Of all the embarrassing things we expected to see on March 27 at the 2022 Oscars, Will Smith slapping Chris Rock wasn't one of them. And, like all headline-dominating celebrity scandals, Smith's slap has already been tied to a conspiracy theory.
So, in case you mercifully avoided the news cycle for the past 48 hours, you know that Smith marched on stage after Rock told a joke about alopecia aimed at Jada Pinkett Smith, Smith's wife who has the hair-loss condition.
Smith apologized via an Instagram post in the evening of March 28, extending the mea culpa beyond Rock to the entire Academy Awards and even his peers on King Richard the film that Smith starred in that helped him scoop the Best Actor Oscar later in the ceremony.
"I am embarrassed and my actions were not indicative of the man I want to be," Smith said, in part, in the caption. "There is no place for violence in a world of love and kindness."
But enough rationality: here's where the conspiracy theories come in.
Die-hard followers of former US President Donald Trump and/or the many splintering Qanon-adjacent conspiracy schemes (a little from column A, a little from column B) often reframe current events with a bizarre perspective free from actual logic but heavy on the special sauce of any good conspirator: coincidences.
Q-sympathetic Telegram channels, forums, TikTokers, and Twitter users considered that Will Smith's Chris Rock slap was some kind of government cover-up for secret Guantanamo Bay-related trials of high-profile politicians or proof of the Oscars making up fake drama for ratings (which is probably the sanest idea coming out of these camps).
But the most baffling belief is that, somehow, Smith's slap was used to drum up support for some new Pfizer alopecia drug.
According to some utter BS tweeted and TikTok'd by conspiratorial anti-vaxxers on March 27, Smith's slap was a secret plan by Oscars sponsor Pfizer to drum up widespread interest in alopecia before it submitted its latest chemical cocktail for approval from the U.S. Food and Drug Administration.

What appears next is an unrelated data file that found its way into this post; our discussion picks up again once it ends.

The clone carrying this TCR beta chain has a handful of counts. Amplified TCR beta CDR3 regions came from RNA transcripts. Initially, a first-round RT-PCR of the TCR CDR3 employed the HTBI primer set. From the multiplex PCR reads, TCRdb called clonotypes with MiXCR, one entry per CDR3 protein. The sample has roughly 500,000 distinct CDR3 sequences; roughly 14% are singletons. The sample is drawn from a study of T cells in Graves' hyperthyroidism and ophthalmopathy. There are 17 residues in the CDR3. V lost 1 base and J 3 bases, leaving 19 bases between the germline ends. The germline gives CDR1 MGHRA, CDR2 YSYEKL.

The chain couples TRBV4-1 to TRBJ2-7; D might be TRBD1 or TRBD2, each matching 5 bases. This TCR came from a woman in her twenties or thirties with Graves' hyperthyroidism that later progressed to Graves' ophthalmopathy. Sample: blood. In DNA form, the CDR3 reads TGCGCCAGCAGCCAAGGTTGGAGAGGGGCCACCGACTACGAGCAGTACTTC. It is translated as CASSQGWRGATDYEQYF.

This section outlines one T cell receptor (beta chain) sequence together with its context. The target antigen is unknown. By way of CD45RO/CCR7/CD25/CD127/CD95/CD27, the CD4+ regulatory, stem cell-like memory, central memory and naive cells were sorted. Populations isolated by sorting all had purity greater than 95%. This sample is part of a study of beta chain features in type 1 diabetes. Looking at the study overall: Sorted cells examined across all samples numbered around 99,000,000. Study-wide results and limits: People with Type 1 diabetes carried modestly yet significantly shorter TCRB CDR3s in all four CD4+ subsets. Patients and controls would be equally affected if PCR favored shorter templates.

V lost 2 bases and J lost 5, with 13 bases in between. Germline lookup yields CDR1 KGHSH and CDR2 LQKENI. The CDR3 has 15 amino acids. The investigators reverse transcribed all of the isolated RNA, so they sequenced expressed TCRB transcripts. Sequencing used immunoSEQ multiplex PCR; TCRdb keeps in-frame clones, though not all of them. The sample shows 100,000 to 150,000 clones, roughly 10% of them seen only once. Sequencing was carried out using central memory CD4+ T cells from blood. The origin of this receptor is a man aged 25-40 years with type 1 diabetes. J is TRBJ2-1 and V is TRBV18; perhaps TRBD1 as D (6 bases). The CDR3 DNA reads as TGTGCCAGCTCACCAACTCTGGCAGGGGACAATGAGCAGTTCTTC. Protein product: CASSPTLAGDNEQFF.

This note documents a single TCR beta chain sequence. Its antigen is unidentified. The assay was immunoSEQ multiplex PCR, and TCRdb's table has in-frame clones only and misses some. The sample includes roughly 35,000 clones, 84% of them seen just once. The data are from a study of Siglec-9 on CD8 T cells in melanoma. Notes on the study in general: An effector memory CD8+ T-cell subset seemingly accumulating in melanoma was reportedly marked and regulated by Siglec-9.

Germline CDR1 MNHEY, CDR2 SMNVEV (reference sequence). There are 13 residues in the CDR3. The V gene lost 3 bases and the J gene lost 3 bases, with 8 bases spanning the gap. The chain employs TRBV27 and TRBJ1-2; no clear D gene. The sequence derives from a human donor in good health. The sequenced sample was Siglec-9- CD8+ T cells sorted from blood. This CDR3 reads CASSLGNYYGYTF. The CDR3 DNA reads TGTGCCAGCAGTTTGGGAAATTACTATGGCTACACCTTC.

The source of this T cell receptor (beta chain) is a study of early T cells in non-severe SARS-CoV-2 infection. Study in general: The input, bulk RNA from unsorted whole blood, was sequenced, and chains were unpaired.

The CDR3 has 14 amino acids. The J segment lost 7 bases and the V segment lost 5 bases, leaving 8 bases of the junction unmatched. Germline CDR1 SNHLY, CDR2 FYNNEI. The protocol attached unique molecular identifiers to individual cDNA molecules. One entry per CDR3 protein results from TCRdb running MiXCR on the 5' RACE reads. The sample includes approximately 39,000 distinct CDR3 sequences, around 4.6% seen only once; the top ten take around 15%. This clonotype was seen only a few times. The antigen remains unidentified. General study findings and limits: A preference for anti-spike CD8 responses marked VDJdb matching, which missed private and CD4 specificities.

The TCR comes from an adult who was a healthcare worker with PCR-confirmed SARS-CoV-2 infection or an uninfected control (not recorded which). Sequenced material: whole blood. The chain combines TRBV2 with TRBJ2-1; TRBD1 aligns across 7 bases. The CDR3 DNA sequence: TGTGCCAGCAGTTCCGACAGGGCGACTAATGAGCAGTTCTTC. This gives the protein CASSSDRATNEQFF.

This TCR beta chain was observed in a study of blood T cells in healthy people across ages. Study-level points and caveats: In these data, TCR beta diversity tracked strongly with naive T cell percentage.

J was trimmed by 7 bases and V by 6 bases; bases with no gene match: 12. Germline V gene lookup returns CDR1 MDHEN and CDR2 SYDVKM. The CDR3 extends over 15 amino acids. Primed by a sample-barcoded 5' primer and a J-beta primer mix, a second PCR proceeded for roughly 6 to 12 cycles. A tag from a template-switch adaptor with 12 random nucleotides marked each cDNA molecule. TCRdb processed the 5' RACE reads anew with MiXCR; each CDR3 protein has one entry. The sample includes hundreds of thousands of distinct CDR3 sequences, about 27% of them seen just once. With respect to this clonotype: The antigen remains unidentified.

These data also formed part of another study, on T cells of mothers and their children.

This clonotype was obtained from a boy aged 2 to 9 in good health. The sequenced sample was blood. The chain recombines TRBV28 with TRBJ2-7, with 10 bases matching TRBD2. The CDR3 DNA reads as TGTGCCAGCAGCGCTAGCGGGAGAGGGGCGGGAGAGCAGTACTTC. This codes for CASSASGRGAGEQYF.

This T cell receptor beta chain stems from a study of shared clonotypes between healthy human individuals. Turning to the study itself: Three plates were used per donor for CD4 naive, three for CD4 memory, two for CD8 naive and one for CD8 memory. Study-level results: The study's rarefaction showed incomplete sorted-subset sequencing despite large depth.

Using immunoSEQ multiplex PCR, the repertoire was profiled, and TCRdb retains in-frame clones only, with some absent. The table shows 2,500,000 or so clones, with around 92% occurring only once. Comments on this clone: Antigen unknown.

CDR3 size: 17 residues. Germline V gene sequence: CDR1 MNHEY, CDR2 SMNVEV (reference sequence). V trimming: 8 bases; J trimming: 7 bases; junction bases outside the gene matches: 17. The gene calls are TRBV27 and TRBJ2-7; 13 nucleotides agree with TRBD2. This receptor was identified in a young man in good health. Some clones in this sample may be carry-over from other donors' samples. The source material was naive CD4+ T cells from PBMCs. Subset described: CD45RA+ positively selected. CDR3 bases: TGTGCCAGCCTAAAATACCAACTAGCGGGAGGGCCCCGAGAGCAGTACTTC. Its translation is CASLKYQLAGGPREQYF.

This is, of course, insanely dumb.
Facts first: Pfizer was indeed one of the Oscars co-sponsors and one of its subsidiaries, Arena, is developing a treatment called "etrasimod" (spelled all-lowercase).
But that's about it. Arena had long been developing etrasimod before it was acquired by Pfizer in March 2022 and Pfizer made it clear that it wanted etrasimod to compete with Bristol Myers Squibb's Zeposia.
Plus, etrasimod isn't an alopecia wonderdrug. It's an oral supplement being developed as a possible longterm treatment for immuno-inflammatory diseases.
Yes, alopecia areata, which Jada Pinkett Smith has, is one such disease, but so is Crohn’s Disease and eosinophilic esophagitis.
On top of that, Pfizer isn't filing etrasimod with the FDA any time soon: etrasimod only just passed its Phase 3 trial last week and another study will be released later this week.
The FDA submission, which doesn't have a date on it, will be judged in "a scientific setting" so it doesn't matter what the public does or doesn't think about alopecia.
Another thing that people are leaving out: the slew of other Oscars sponsors.
I guess all the other sponsors weren't invited to the shadowy backroom deal wherein Pfizer negotiated with the Oscars' enigmatic dark lords or else Rock might've been slapped for jokes about cryptocurrency or, uh, wi-fi?
Them's the facts, folks.
Boring? Sure. But the reality usually is. Life isn't about thrilling investigative explorations to uncover grand conspiracy theories. Sometimes a guy just loses his temper and takes it out in front of the world.
Plus, if this was Pfizer's grand scheme, wouldn't it have left its giant logo off the Oscars broadcast so geniuses like these wouldn't put the pieces together?
Finally, look, I have no sympathy for Big Pharma either, but can't we complain about the evil things they actually do?